More snow could impact parts of Kentucky this evening

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LEXINGTON, Ky. (WKYT) - Another round of winter weather is expected to bring additional snow to parts of Kentucky overnight.

WKYT meteorologist Alex Hayes expects an additional half to 1 inch of snow with some isolated areas getting up to 2 inches. The snowfall should end by midnight.

A winter weather advisory remains in effect for Harlan, Letcher, and Pike counties until 7 a.m. Sunday.

Most areas in from the Bluegrass to northern Kentucky woke up to between 2 to 5 inches of snow on the ground Saturday.

"While it's a lovely sight, it's going to make travel a tricky situation," says Hayes. "Since temperatures will remain below freezing Saturday afternoon, wet spots could refreeze through this evening."

Looking ahead, the WKYT First Alert Weather team says another storm system threatens to throw some snow our way as we ring in the new year.

Forecasters expect the heaviest snowfall of up to 8 inches in southern New England, including Boston and Providence, R.I., by late Saturday. Farther south, New York City and Philadelphia saw a mix of rain and snowfall as the storm moved in from the west. A few inches of snow were forecast.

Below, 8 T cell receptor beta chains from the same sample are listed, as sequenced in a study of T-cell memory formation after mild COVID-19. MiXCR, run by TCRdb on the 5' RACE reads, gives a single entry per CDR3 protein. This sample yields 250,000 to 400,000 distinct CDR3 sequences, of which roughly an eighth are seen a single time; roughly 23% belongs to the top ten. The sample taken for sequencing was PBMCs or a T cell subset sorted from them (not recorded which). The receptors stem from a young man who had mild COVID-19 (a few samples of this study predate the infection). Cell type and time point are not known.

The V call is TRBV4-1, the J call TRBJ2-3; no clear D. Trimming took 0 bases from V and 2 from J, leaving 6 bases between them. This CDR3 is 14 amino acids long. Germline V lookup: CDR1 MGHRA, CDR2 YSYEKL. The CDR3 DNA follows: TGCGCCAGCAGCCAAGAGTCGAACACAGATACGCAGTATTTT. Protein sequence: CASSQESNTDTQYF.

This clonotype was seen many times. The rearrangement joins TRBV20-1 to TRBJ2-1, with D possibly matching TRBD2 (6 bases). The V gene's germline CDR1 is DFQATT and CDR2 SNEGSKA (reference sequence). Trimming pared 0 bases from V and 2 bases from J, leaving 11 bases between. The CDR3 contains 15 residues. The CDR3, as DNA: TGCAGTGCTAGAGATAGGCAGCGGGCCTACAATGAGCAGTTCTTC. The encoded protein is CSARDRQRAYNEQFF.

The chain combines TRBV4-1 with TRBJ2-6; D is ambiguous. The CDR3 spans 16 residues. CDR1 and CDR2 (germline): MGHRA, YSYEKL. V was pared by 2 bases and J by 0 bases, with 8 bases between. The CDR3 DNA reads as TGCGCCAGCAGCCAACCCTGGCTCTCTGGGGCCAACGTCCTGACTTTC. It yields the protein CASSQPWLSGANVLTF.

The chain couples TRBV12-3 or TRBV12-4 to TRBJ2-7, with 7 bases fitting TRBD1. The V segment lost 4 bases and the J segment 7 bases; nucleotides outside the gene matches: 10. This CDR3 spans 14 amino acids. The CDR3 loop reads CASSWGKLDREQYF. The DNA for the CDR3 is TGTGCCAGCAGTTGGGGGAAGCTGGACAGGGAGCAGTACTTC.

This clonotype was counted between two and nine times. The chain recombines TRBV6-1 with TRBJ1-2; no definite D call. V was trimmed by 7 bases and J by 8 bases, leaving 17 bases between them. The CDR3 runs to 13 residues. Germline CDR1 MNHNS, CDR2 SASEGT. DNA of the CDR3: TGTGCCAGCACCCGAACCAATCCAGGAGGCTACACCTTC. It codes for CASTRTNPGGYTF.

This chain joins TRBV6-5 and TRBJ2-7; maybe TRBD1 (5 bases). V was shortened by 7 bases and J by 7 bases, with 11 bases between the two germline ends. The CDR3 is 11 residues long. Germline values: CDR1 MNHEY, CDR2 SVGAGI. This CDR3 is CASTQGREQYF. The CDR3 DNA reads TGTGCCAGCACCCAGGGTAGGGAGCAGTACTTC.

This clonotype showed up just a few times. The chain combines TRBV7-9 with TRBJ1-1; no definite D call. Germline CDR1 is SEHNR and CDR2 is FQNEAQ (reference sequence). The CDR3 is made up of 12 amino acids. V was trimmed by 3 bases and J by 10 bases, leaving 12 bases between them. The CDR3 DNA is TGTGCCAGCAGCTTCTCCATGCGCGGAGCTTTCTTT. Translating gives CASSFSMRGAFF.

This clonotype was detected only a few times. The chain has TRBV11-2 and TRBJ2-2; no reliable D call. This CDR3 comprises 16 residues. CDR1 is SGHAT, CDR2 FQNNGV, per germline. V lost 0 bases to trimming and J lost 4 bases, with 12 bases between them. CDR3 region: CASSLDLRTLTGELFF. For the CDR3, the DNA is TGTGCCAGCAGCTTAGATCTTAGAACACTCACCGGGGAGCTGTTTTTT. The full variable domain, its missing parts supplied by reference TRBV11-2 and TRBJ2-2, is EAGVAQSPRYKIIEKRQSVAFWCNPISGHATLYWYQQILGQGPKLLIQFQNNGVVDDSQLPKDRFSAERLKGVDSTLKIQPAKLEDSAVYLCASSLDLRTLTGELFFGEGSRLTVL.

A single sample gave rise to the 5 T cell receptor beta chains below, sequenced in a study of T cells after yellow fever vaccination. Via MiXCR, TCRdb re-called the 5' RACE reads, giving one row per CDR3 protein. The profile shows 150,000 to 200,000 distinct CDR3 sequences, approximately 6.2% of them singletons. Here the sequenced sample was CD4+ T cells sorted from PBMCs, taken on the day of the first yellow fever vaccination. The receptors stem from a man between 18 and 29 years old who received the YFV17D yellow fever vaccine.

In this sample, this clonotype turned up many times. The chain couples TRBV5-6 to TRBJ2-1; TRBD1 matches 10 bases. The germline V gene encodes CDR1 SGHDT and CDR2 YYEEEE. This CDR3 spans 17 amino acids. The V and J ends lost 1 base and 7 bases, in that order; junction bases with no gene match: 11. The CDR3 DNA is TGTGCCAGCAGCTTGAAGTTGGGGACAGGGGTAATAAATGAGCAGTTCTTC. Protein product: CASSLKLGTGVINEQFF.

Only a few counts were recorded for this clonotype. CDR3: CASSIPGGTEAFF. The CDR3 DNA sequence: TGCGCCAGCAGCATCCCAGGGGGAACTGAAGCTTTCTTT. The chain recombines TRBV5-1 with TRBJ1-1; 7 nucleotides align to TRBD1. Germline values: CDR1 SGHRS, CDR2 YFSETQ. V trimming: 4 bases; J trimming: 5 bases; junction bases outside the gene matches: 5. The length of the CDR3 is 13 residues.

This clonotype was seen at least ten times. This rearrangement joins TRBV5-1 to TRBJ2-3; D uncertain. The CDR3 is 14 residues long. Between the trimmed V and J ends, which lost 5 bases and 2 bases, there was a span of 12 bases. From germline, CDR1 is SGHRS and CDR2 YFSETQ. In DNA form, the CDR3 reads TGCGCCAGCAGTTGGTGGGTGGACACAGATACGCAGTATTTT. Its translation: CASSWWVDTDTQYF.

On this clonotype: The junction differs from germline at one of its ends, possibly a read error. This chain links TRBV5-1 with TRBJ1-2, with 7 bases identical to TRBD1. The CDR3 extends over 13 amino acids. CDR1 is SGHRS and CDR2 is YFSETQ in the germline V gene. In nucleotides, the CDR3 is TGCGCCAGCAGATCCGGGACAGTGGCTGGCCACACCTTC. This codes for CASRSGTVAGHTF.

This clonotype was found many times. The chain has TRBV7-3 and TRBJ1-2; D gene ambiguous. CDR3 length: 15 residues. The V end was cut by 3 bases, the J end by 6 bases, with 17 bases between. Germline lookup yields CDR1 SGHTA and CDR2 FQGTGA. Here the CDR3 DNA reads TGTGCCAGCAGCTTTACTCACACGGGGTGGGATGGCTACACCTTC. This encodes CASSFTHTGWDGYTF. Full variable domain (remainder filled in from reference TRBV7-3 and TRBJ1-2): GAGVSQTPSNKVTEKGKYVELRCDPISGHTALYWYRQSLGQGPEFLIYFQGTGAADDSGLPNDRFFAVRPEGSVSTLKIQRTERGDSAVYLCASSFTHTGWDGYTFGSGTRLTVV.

About 20 vehicles piled up in a storm-related chain-reaction crash on Interstate 93 in New Hampton, N.H., police said, and five people were injured.

Drivers throughout the regions were warned to be cautious. Officials lowered the speed limit to 45 mph on much of the Pennsylvania Turnpike, about 300 miles from the Ohio state line to east-central Pennsylvania.

Flights at Philadelphia's airport were delayed about an hour, mostly arrivals.

Parts of southern Indiana saw 6-8 inches from the storm, some in areas that had received more than a foot from a blizzard earlier in the week.

That blizzard was part of a storm system that dumped more than a foot of snow in some places and has been blamed for at least 16 deaths. It also spawned more than a dozen tornadoes in Alabama.

But the National Weather Service says Saturday's snow "shouldn't be as heavy with the previous storm."

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